The increasing practice of legal outsourcing by in-house counsel as well as small, mid-sized, and large law firms, has led the ABA to propose changes to Model Rules that pertain specifically to outsourcing. This series of Blog Posts will describe current trends and ethical issues that are affected by legal outsourcing. Some of the ethical issues include:

  • Competence
  • Unauthorized practice of law
  • Adequate supervision
  • Client confidentiality and Consent
  • Conflicts of Interest
  • Billing

We will begin the series of blog posts by discussing the duty of competence. ABA Model Rule 1.1requires an attorney to provide competent representation to his or her client. The Model Rule further states, “competent representation requires the legal knowledge, skill, thoroughness and preparation reasonably necessary for the representation.”

The issue of competence may arise when a law firm accepts a case for which the firm does not have adequate staffing or a depth of knowledge in the particular area of law; the firm outsources a portion of the legal work. Attorneys using legal outsourcing have a duty to supervise the outsourced work and become competent in all aspects of the representation.

The San Diego Bar Opinion addresses this question directly:

An attorney unfamiliar with the area of law in a case must acquire the knowledge and skill necessary to act competently in the case. The attorney may acquire that knowledge and skill by learning the area of law, associating experienced counsel who already knows the law, or other means suited to the case. Failure to acquire such knowledge can be the basis for sanctions. Overall, the duty to act competently requires an attorney to know whether they can handle a particular case and, if they are unable to do so, the attorney must choose a suitable alternative to protect the client’s interests.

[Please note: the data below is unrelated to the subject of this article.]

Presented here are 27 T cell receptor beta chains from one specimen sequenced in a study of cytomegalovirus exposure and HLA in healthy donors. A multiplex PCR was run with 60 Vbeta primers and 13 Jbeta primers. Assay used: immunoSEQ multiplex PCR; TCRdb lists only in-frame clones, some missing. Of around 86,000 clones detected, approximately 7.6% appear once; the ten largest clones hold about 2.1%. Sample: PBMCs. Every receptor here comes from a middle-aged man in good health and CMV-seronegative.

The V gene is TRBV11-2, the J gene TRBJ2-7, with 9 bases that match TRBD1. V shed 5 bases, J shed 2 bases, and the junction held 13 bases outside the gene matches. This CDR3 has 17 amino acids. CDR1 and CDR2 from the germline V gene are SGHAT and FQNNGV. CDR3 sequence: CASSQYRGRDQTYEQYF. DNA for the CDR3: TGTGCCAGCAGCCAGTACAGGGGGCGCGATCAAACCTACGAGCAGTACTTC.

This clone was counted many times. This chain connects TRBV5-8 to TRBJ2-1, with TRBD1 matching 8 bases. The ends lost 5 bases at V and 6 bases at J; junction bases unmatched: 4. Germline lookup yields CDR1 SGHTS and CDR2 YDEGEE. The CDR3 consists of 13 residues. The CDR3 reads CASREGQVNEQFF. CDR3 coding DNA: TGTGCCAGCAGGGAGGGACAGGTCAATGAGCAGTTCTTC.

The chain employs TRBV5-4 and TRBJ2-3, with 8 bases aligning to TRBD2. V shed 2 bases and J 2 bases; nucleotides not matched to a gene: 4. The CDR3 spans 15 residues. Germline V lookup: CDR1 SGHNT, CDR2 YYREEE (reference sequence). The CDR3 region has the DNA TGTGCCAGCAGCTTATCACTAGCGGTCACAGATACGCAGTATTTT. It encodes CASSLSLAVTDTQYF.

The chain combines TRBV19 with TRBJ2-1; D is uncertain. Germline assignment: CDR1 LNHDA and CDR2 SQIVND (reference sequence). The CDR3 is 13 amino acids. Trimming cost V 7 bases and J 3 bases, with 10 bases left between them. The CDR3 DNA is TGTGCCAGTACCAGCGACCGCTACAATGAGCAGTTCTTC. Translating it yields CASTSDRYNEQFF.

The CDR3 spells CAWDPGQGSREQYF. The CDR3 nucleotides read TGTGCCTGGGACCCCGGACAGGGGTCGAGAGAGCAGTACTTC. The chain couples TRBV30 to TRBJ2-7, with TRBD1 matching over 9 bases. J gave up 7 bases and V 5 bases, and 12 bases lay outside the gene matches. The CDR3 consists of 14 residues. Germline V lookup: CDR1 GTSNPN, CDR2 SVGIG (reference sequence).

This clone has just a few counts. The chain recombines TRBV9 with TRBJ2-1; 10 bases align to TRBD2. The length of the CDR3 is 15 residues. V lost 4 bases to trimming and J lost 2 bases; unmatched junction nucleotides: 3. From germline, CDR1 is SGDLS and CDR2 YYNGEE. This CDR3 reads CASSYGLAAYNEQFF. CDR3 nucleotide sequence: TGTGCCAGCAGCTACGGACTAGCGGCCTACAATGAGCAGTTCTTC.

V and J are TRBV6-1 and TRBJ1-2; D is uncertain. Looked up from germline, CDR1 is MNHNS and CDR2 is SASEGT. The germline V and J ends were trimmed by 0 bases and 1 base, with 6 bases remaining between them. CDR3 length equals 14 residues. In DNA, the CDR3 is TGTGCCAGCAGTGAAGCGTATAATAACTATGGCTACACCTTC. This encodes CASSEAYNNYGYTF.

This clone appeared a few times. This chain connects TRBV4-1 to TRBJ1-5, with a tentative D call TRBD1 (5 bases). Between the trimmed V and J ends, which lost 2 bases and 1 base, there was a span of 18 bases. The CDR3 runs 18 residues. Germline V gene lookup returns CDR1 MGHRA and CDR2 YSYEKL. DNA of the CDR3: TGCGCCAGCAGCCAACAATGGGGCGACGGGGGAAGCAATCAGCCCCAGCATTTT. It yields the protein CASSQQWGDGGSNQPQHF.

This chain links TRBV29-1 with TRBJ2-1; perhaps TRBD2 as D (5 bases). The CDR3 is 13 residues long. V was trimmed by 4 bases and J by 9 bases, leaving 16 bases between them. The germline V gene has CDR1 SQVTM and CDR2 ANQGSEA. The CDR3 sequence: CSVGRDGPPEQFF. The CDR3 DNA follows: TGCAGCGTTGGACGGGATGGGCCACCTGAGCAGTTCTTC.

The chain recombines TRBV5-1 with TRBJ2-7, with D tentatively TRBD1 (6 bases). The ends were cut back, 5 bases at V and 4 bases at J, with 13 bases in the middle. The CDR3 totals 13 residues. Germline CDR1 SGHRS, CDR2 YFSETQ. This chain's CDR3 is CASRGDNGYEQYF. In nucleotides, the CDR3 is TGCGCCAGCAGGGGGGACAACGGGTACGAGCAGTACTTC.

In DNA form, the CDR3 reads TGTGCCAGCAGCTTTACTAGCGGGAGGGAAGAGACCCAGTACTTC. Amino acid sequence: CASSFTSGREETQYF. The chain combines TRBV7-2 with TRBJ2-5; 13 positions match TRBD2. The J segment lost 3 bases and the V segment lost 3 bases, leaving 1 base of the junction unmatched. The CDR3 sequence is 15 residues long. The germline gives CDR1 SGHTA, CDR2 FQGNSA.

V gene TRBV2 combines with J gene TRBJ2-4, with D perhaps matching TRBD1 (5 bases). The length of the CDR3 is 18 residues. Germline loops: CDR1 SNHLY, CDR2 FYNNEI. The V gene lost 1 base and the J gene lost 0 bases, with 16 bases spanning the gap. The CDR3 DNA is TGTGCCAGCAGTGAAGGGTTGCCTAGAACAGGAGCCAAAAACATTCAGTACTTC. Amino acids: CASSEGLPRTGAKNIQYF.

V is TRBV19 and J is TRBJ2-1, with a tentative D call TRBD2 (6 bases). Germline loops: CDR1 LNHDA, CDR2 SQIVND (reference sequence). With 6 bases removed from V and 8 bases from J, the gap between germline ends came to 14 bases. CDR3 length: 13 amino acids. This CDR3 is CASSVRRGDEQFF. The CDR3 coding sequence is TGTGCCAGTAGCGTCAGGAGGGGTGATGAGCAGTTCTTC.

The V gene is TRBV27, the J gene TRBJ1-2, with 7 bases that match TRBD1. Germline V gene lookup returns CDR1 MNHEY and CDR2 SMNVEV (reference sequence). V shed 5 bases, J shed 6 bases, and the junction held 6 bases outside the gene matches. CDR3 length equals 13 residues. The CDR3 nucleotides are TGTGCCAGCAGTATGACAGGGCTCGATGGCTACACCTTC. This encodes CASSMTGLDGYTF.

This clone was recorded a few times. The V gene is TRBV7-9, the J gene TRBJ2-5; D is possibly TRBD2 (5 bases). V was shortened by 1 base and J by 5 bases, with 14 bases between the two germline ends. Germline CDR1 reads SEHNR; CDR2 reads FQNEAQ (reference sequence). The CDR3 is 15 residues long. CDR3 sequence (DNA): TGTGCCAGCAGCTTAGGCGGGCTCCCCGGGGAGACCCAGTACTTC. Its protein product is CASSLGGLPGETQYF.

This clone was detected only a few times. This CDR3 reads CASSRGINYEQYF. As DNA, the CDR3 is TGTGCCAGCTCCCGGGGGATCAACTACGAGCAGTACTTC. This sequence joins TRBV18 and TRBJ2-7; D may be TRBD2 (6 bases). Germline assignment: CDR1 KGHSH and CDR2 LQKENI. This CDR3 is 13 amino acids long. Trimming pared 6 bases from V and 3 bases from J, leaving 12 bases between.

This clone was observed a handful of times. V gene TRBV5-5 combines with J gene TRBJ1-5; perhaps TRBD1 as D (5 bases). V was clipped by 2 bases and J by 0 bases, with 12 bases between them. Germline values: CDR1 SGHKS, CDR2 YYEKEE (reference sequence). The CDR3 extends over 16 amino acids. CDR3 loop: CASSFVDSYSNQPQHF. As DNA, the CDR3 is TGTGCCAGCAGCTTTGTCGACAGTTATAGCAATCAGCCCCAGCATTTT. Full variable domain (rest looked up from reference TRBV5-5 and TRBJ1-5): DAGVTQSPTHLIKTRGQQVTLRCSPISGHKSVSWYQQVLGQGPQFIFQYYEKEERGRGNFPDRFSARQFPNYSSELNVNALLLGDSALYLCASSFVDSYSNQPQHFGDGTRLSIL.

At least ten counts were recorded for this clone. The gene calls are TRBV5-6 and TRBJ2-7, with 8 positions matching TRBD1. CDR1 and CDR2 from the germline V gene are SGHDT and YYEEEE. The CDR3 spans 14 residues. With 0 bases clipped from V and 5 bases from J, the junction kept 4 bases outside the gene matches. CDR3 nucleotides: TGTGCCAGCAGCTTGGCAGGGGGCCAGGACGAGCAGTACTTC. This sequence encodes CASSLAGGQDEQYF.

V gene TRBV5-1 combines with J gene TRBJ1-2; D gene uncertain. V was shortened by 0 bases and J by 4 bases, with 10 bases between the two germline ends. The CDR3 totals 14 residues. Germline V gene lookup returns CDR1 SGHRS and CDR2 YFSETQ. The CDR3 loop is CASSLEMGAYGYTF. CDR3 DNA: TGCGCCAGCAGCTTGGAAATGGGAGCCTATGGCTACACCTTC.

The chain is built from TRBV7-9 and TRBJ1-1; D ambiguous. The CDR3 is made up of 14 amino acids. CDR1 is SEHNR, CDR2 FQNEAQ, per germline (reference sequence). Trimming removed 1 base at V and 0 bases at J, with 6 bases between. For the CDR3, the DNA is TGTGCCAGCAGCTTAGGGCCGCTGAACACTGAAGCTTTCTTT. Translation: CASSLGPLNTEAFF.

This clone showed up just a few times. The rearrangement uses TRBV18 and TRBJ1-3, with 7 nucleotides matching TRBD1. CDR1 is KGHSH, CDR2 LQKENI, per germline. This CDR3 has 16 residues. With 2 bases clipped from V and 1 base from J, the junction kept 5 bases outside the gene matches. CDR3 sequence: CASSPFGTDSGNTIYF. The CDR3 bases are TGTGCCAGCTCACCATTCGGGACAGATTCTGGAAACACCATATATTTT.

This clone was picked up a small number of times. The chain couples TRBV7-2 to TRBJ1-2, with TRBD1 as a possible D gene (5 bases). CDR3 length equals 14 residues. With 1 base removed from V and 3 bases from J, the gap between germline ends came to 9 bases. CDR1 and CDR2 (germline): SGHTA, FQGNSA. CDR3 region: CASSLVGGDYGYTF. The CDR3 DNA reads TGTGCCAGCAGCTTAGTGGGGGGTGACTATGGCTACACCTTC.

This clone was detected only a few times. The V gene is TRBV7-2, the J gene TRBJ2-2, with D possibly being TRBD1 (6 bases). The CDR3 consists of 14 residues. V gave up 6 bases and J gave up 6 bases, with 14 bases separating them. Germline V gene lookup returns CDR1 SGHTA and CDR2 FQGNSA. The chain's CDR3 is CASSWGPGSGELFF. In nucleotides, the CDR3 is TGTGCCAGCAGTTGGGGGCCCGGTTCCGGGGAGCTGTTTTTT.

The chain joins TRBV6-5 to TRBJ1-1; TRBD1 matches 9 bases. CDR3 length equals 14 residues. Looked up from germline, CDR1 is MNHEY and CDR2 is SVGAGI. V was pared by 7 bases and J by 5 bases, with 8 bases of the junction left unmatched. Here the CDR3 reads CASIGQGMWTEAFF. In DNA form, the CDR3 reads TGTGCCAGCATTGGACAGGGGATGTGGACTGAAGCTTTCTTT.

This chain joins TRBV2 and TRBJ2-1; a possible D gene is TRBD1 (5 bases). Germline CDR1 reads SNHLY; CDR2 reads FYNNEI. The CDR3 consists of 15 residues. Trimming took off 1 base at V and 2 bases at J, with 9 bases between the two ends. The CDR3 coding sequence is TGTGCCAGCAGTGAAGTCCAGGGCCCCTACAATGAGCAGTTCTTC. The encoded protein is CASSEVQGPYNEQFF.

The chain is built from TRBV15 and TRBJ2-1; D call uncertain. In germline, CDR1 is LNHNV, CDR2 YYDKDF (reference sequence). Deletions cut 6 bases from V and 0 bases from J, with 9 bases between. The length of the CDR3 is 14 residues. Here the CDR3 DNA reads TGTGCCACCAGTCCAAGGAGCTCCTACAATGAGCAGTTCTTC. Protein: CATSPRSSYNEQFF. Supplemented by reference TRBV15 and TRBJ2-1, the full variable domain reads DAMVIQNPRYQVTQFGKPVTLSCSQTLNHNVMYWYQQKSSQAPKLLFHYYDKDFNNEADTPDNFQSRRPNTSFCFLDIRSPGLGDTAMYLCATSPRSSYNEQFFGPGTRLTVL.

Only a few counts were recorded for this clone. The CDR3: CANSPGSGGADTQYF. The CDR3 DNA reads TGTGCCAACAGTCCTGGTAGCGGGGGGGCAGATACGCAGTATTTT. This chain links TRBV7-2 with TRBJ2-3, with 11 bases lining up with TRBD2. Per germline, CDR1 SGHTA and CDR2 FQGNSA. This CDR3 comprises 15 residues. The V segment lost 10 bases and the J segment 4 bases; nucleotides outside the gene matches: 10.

The opinion found that it was permissible for an attorney to outsource research and the drafting of pleadings in a patent case as long as the attorney used the outsourced work to become competent in the case.

However, in order to be able to rely on the outsourced work as a method by which to gain competence in a case, an attorney initially has to evaluate the general quality and reliability or “competence” of the outsourcing company. Several state and local bar opinions such as the Florida Bar Opinion,New York Bar OpinionL.A. Bar OpinionABA Opinion provide detailed analysis on this issue.

Mark Ross, Vice President for Legal Solutions at Integreon, has summarized many of the Bar Opinions to provide law firms with a list of considerations for selecting an outsourcing company. He believes that, “Taking the opinions as a whole, they are useful in that they provide an extended checklist, paraphrased below for U.S. attorneys contemplating outsourcing legal work overseas.” The list below, however, is neither all-encompassing nor compulsory in each and every outsourcing situation.

  • Conduct reference checks.
  • Investigate the background of the lawyers, non-lawyers and service provider.
  • Interview the principal lawyers involved in your matters and assess their educational background.
  • Inquire into the LPO company’s hiring practices to evaluate the quality and character of the employees likely to have access to client information.
  • Investigate the security of the provider’s premises and computer network.
  • Conduct a site visit.
  • Assess the country to which services are being outsourced for its legal training, judicial system, legal landscape, disciplinary system and core ethical principles.
  • Disclose the outsourcing relationship to the client and obtain informed consent.

For more information, check out the individual Bar Opinions listed above and the ABA’s latest Proposed Changes to the Model Rules.


1 Comment

  1. Bookkeeping is a fundamental part of any business. It involves the tasks performed by a bookkeeper such as keeping records of daily sales and purchases, writing checks, sending invoices and reconciling bank statements among other things. Small business owners are currently outsourcing bookkeeping. In other words, these entrepreneurs are allocating work to part-time bookkeepers more willingly than doing it themselves. Part-time professionals usually receive instructions from accounting firms they work for. These firms are extremely many in the U.S and they highly contribute to the growth of small enterprises every year.